Jardin des plantes

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Jardin des plantes
Jardin des plantes
Jardin Plantes.jpg
The exterior of the grande galerie de l'Évolution
('Gallery of Evolution'). Drawing plans by
architect Louis-Jules André, 1889, when it still was
named galerie de Zoologie ('Gallery of Zoology').
Jardin des plantes is located in Paris
Jardin des plantes
Location within Paris
Established1635 (1635)
LocationParis, France
Coordinates48°50′38″N 2°21′35″E / 48.84396°N 2.35960°E / 48.84396; 2.35960
Typebotanical garden
Public transit accessJussieu Metro-M.svgParis m 7 jms.svgParis m 10 jms.svg
Austerlitz RER.svg Paris RER C icon.svg
Muséum national d'histoire naturelle network

The Jardin des plantes (French pronunciation: ​[ʒaʁdɛ̃ dɛ plɑ̃t]; French for 'Garden of the Plants'), also known as the jardin des plantes de Paris when distinguished from other jardins des plantes in other cities, is the main botanical garden in France. The term Jardin des plantes is the official name in the present day, but it is in fact an elliptical form of Jardin royal des plantes médicinales ('Royal Garden of the Medicinal Plants', which is related to the original purpose of the garden, back in the 17th century). Headquarters of the Muséum national d'histoire naturelle (the French National Museum of Natural History), the Jardin des plantes is situated in the 5ème arrondissement, Paris, on the left bank of the river Seine, and covers 28 hectares (280,000 m²).

Since March 24, 1993,[2] the entire garden and its contained buildings, archives, libraries, greenhouses, ménagerie (which is a zoo), works of art and specimens' collection are classified as a national historical landmark in France (labelled monument historique).

Garden plan[edit]

The grounds of the Jardin des plantes include four buildings containing exhibited specimens. These buildings are officially considered as museums following the French law (they are labelled musée de France) and the French Museum of Natural History calls them galeries (French for 'galleries'):

  • The grande galerie de l'Évolution ('Gallery of Evolution') was inaugurated in 1889 as the galerie de Zoologie ('Gallery of Zoology'). In 1994 the gallery was renamed with its current name, grande galerie de l'Évolution, and its exhibited specimens were completely reorganised so that the visitor is oriented by the common thread of the evolution as the major subject treated by the gallery.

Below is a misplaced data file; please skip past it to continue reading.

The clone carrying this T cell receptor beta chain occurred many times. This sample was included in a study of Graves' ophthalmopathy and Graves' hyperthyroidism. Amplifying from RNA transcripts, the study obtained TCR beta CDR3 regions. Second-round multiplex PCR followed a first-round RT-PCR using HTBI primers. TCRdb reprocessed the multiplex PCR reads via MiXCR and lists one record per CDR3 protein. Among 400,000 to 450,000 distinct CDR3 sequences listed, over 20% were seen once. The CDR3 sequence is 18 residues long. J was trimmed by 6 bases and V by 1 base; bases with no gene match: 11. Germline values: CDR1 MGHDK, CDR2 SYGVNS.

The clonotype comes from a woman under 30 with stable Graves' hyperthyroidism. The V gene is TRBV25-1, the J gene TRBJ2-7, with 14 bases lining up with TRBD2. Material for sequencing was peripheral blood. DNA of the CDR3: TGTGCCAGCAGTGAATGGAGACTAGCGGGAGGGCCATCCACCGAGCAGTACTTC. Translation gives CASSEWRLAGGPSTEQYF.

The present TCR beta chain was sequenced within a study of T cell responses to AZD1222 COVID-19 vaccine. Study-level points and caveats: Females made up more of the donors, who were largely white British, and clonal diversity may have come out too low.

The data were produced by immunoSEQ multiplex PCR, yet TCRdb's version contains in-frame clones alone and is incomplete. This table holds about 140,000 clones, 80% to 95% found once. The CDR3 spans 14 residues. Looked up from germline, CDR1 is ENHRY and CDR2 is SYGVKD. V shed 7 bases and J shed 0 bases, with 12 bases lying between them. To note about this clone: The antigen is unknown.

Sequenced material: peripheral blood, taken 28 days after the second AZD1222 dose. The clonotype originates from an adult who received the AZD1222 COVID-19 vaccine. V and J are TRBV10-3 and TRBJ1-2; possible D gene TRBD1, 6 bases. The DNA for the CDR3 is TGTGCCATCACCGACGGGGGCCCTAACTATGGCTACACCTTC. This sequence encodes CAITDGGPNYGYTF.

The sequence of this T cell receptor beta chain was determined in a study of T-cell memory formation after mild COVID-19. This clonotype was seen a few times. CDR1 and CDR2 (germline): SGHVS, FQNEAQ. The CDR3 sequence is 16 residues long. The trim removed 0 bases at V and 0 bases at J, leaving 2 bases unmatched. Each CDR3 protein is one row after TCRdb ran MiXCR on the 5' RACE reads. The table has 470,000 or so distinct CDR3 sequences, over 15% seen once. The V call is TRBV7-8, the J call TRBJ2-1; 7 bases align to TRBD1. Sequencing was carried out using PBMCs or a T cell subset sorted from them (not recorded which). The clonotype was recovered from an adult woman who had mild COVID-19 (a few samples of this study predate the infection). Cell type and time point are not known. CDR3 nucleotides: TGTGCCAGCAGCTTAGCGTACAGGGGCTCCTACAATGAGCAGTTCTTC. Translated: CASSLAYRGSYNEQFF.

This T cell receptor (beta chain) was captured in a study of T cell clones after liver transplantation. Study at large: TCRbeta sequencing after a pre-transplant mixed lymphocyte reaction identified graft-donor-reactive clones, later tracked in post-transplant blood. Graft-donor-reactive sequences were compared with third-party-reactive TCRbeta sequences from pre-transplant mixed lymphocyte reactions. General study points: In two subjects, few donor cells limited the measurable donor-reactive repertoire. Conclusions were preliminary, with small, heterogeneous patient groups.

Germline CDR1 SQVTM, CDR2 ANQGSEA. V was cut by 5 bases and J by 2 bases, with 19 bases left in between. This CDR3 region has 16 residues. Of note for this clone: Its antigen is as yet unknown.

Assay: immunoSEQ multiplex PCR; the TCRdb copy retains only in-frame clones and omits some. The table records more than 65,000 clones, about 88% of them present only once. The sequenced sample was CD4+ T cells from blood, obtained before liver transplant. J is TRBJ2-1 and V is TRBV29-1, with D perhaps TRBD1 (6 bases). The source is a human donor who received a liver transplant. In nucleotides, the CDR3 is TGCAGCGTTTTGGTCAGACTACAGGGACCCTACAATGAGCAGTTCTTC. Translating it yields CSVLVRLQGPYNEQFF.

• The galerie de Minéralogie et de Géologie ('Gallery of Mineralogy and Geology'), a mineralogy museum, built as of 1833, inaugurated in 1837.
  • The galerie de Paléontologie et d'Anatomie comparée ('Gallery of Paleontology and Comparative Anatomy'), a comparative anatomy museum in the ground floor and a paleontology museum in the first and second floors. The building was inaugurated in 1898.
  • The galerie de Botanique ('Gallery of Botany'), inaugurated in 1935 thanks to funds provided by the Rockefeller Foundation, contains botany laboratories and the French Muséum's National Herbarium (the biggest in the world with a collection of almost 8 million samples of plants). The building also contains a small permanent exhibition about botany.

In addition to the gardens and the galleries, there is also a small zoo, the ménagerie du Jardin des plantes, founded in 1795 by Bernardin de Saint-Pierre from animals of the ménagerie royale de Versailles, the menagerie at Versailles, dismantled during the French Revolution.

The Jardin des plantes maintains a botanical school, which trains botanists, constructs demonstration gardens, and exchanges seeds to maintain biotic diversity. About 4,500 plants are arranged by family on a one hectare (10,000 m²) plot. Three hectares are devoted to horticultural displays of decorative plants. An Alpine garden has 3,000 species with world-wide representation. Specialized buildings, such as a large Art Deco winter garden, and Mexican and Australian hothouses display regional plants, not native to France. The Rose Garden, created in 1990, has hundreds of species of roses and rose trees.


Founded in 1626, the garden was not planted by Guy de La Brosse, Louis XIII's physician, until 1635 as a medicinal herb garden. It was originally known as the Jardin du Roi. In 1640 it opened to the public. After a period of decline, Jean-Baptiste Colbert took administrative control of the gardens. Dr. Guy-Crescent Fagon was appointed in 1693, and he surrounded himself with a team of experienced botanists, including Joseph Pitton de Tournefort, Antoine de Jussieu, Antoine Laurent de Jussieu and his son Adrien-Henri.

The holdings include 6,963 specimens of the herbarium collection of Joseph Tournefort, donated on his death to the Jardin du Roi.[3]

The Comte de Buffon became the curator in 1739 and he expanded the gardens greatly, adding a maze, the labyrinth, which remains today. In 1792 the Royal Menagerie was moved to the gardens from Versailles.


Located near the Métro stationsQuai de la RapéeJussieuPlace Monge and Gare d'Austerlitz.

See also[edit]



  1. ^ "Tourism in Paris: Key Figures 2016". Paris Visitors and Convention Bureau. p. 19. Retrieved 24 March 2018.
  2. ^ Jardin des plantes et Muséum national d'histoire naturelle, note number PA00088482, base Mérimée, French Ministry of Culture
  3. ^ "Herbarium J.P. de Tournefort (1656-1708)". brill.com. Retrieved 29 September 2014.

External links[edit]